The first exhibition in the new museum, employed images, interpretive panels, films and interactive technologies to invite visitors to question the influence of time and space on human connections with nature.  Focusing on five distinct areas—Crawford Notch, Mount Washington Valley (eastern slopes), the Summit of Mount Washington, the Northern Presidentials, and Franconia Notch—visitors were encouraged to think more deeply about the White Mountain region and the evolving human experience of it.


 Through the Eyes of the Dealers: Bob and Dot Goldberg


Curated by Marcia Schmidt Blaine with Charles Vogel, October 17, 2013 – March 2, 2014, MWM gallery

Bob Goldberg was a major 20th century dealer of White Mountain art who was as impassioned by the area as he was by the paintings.  Many current collections have roots in his artistic savvy.  This exhibition celebrates his commitment to cultivating collectors of White Mountain art.  All works are on loan from the Hood Museum of Art at Dartmouth College where Robert A. and Dorothy H. Goldberg bequeathed their extensive collection.



 Guy Shorey: Among the White Hills


Curated by Dr. Peter Crane, September 20, 2011 – October 22, 2011, Karl Drerup Art Gallery

Guy Shorey was a preeminent photographer in New Hampshire’s North Country in the first half of the twentieth century. This exhibition explores Shorey in his various roles: as an observer of his own life and the life of his community at work and at play; as an entrepreneur, using the attraction of the local photograph to provide a livelihood and to encourage visitation to his beloved Gorham and Randolph; and as an artist, whose sense of place and affection for the White Mountains was mirrored in his images and was evident in the Shorey Studio’s tagline, “Among the White Hills.”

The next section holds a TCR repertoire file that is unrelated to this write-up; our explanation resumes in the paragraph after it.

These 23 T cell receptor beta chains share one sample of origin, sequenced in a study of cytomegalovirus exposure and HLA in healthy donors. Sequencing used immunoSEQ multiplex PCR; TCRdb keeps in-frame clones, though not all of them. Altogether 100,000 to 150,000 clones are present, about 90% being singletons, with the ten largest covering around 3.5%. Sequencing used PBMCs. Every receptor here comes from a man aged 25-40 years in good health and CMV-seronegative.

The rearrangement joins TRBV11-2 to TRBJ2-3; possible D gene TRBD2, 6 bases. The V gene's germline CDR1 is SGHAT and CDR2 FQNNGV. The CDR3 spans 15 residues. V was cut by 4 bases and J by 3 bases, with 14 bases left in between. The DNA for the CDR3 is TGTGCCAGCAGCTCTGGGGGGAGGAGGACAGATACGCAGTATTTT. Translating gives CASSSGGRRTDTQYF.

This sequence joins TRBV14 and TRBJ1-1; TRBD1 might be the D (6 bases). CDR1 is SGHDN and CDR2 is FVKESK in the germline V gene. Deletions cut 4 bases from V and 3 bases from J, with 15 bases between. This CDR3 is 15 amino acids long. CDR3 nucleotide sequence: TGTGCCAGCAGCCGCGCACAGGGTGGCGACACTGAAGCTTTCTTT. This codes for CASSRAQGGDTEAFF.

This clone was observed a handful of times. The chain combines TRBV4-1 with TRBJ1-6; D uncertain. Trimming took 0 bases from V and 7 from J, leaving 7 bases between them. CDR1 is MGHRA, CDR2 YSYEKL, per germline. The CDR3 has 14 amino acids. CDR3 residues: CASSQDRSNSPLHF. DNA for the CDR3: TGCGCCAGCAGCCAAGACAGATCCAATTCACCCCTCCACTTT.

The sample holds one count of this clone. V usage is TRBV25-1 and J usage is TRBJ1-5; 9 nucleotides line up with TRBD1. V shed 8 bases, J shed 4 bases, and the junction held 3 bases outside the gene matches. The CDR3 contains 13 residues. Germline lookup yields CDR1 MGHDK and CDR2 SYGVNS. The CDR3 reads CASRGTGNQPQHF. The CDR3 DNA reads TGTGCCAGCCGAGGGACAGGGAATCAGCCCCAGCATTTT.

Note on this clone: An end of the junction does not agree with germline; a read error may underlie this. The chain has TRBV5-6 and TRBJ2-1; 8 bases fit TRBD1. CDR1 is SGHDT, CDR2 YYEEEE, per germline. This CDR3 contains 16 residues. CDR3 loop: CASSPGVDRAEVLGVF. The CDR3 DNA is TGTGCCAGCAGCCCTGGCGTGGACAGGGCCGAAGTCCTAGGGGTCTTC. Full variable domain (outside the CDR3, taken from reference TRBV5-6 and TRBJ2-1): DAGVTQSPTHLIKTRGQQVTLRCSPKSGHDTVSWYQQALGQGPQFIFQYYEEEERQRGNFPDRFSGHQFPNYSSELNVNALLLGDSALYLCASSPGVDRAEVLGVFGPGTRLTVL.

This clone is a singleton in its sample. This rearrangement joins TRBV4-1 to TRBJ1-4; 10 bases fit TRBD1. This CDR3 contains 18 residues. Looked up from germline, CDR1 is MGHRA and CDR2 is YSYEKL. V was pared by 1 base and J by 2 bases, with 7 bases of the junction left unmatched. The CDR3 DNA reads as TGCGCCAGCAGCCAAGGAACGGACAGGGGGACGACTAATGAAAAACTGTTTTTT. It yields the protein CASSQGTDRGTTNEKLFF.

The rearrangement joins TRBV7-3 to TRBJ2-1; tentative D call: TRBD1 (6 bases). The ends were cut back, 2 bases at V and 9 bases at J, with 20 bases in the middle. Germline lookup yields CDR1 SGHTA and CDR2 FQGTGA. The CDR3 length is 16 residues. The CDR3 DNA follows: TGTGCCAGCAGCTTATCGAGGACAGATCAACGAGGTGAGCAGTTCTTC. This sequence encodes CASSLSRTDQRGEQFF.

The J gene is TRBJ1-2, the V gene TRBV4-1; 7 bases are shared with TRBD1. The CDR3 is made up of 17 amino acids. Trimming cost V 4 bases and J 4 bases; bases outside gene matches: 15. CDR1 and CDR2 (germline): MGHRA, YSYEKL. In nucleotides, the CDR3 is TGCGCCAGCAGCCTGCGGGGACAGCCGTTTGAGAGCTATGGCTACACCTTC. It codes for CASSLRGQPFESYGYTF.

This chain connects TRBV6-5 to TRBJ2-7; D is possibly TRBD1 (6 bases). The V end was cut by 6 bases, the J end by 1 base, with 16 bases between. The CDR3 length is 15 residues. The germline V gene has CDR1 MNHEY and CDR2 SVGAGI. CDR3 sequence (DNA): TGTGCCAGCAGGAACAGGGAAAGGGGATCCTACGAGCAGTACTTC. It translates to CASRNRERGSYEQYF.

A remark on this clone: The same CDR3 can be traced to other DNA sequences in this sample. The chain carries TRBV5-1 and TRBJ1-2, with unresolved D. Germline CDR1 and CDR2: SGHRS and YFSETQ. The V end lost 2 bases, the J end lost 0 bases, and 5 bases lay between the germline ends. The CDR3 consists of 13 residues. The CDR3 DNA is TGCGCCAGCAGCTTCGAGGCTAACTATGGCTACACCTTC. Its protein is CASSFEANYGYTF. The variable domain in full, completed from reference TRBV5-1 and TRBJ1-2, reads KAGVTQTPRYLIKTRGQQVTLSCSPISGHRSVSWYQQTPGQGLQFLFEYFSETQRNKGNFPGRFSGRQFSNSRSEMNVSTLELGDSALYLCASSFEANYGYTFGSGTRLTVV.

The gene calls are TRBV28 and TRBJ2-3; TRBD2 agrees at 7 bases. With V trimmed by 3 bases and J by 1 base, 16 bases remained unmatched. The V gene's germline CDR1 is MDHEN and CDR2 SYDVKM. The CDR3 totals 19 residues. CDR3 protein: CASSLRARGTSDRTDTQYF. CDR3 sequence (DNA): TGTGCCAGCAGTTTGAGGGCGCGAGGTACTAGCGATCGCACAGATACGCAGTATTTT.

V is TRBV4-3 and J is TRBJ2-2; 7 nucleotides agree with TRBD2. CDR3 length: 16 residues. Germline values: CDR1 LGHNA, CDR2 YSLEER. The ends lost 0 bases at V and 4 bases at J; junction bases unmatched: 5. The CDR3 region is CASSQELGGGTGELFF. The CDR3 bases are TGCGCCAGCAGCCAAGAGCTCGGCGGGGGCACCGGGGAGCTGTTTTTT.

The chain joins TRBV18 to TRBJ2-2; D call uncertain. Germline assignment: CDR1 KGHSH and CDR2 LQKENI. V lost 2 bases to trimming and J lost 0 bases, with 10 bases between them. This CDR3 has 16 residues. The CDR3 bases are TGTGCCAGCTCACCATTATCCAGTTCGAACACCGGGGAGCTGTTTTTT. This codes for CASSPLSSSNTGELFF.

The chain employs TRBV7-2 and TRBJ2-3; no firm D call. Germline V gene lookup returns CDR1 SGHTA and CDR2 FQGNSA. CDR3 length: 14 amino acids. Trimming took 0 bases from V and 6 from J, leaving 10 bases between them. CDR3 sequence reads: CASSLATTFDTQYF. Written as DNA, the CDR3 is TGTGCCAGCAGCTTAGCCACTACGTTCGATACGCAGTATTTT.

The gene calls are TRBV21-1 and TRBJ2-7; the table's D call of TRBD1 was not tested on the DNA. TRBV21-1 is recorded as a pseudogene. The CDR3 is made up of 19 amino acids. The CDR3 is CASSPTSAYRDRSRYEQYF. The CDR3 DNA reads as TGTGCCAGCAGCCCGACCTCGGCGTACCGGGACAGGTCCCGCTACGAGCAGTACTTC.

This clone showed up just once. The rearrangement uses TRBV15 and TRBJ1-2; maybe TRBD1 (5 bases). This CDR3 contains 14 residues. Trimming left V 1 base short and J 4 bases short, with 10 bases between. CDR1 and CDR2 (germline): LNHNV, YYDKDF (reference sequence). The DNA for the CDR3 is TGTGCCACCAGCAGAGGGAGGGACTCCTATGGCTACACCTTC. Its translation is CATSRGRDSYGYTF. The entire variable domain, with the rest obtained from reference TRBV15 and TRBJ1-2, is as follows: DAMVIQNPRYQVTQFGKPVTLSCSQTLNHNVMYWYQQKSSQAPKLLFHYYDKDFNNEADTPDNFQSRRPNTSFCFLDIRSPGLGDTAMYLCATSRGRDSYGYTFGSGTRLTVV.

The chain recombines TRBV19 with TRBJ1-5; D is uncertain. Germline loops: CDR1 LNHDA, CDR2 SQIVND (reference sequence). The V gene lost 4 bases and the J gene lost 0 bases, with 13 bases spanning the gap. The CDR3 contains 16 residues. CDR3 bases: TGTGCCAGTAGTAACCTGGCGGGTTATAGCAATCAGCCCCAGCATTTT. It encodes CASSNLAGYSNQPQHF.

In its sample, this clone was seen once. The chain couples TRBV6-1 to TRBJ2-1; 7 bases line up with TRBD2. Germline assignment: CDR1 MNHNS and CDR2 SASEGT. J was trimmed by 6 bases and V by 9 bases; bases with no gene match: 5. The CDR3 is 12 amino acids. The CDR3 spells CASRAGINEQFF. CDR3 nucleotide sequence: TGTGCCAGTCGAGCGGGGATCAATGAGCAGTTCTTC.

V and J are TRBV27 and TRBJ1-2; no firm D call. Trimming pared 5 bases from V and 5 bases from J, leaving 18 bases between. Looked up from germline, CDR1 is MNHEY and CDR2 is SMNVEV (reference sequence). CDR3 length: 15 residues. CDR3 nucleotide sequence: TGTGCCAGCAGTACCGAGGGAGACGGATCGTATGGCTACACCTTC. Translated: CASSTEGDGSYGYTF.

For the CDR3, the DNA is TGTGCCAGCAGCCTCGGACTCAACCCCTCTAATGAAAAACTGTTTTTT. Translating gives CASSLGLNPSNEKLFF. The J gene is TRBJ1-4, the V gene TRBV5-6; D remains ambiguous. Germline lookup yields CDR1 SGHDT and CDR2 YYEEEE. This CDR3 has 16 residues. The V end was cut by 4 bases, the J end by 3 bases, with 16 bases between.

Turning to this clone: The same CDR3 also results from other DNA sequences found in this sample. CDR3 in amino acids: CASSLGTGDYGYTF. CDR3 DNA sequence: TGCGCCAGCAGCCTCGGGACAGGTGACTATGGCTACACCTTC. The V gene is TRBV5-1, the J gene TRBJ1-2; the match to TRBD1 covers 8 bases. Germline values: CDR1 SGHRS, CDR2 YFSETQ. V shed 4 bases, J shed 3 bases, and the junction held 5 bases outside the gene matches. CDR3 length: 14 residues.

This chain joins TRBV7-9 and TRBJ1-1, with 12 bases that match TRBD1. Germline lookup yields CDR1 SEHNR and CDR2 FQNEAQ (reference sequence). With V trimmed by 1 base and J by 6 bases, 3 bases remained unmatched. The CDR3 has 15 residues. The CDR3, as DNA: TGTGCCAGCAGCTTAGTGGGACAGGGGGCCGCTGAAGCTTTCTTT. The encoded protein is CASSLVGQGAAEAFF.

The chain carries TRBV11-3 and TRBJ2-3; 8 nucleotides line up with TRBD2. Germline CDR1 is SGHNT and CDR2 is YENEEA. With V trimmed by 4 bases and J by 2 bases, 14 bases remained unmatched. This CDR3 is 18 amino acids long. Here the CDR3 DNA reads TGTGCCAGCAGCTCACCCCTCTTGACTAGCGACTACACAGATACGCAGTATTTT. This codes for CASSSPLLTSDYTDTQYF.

As Time Passes Over the Land: White Mountain Art


Curated by Marcia Schmidt Blaine with Mark Green, February 8, 2011 – April 9, 2011, Karl Drerup Art Gallery

White Mountain School painting has long been admired for the ways that artists captured and embellished the natural beauty of the region. Equally imbedded in those paintings is evidence of environmental change, from the impact of settlers’ activities including clear-cutting, hunting, and farming, to the industrial practices of pulp mills and mines. As settlers and investors drew benefits from natural resources, they perceived the land as the site of abundance and beauty reflected in the paintings. The exhibition will celebrate the great art of the era and explore dynamic environmental change as time passes over the land.